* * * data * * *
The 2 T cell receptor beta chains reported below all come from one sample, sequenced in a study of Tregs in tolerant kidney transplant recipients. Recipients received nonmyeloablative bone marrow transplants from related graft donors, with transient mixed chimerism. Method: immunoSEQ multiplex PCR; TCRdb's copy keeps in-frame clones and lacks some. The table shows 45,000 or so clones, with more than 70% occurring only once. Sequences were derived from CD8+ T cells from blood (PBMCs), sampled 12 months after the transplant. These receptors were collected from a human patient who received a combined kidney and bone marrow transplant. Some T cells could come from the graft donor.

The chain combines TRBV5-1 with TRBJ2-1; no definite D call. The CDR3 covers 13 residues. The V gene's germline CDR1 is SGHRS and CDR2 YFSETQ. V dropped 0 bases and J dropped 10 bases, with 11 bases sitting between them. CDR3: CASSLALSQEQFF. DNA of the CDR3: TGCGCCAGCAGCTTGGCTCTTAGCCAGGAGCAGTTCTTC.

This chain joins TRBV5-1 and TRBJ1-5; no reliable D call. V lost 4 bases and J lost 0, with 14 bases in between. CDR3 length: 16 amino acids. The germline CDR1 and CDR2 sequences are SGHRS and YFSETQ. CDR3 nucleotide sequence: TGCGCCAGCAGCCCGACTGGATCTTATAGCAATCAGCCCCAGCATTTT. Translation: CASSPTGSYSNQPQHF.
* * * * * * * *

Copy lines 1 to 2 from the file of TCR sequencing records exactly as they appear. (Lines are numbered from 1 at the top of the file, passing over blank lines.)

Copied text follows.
The 2 T cell receptor beta chains reported below all come from one sample, sequenced in a study of Tregs in tolerant kidney transplant recipients. Recipients received nonmyeloablative bone marrow transplants from related graft donors, with transient mixed chimerism. Method: immunoSEQ multiplex PCR; TCRdb's copy keeps in-frame clones and lacks some. The table shows 45,000 or so clones, with more than 70% occurring only once. Sequences were derived from CD8+ T cells from blood (PBMCs), sampled 12 months after the transplant. These receptors were collected from a human patient who received a combined kidney and bone marrow transplant. Some T cells could come from the graft donor.

The chain combines TRBV5-1 with TRBJ2-1; no definite D call. The CDR3 covers 13 residues. The V gene's germline CDR1 is SGHRS and CDR2 YFSETQ. V dropped 0 bases and J dropped 10 bases, with 11 bases sitting between them. CDR3: CASSLALSQEQFF. DNA of the CDR3: TGCGCCAGCAGCTTGGCTCTTAGCCAGGAGCAGTTCTTC.